This work is part of the Global Ocean Sea Surface Salinity Calibration and validation for SMOS (GLOSCAL) project and is supported by the French program CNES/TOSCA and by ESA. C. Henocq is supported by a CIFRE/CNRS/ACRI-St fellowship.
Data Correction and Sorting
Measurements from TAO/TRITON and PIRATA moorings
The selection of valid data is made according to the validation flags provided on the Web site. In addition, we perform a check on the consistency of vertical salinity profiles. In what follows, salinity measured at a depth of X meters will be noted SX_m. First, data with a validation flag equal to 4 (meaning low-quality data) are discarded, and the highest-quality data (validation flag equal to 1) are selected. Then, for default quality and adjusted data (validation flags equal to 2 and 3, respectively), the temporal variations of S5_m–S1_m, of S10_m–S5_m, and of S10_m–S1_m are studied. When the linear trend of salinity differences shows a suspect slope or when S5_m–S1_m and S10_m–S5_m showed opposite behavior (see Fig. A1a), data are discarded. Selected data, after this sorting work, come from 13 sites located in the Pacific and Atlantic Oceans.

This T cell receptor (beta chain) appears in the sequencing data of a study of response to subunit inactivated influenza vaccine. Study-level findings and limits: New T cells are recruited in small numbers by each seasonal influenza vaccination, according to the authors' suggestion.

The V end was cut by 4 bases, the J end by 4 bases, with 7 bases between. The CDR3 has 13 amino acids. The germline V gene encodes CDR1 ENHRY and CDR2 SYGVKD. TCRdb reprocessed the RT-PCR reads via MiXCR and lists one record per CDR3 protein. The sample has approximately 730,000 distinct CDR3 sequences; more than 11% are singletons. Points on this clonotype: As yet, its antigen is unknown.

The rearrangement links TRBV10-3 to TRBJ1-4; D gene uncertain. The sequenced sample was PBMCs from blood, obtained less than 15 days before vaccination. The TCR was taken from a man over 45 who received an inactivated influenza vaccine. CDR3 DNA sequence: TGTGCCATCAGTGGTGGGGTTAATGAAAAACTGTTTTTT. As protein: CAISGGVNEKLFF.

Measurements from Polarstern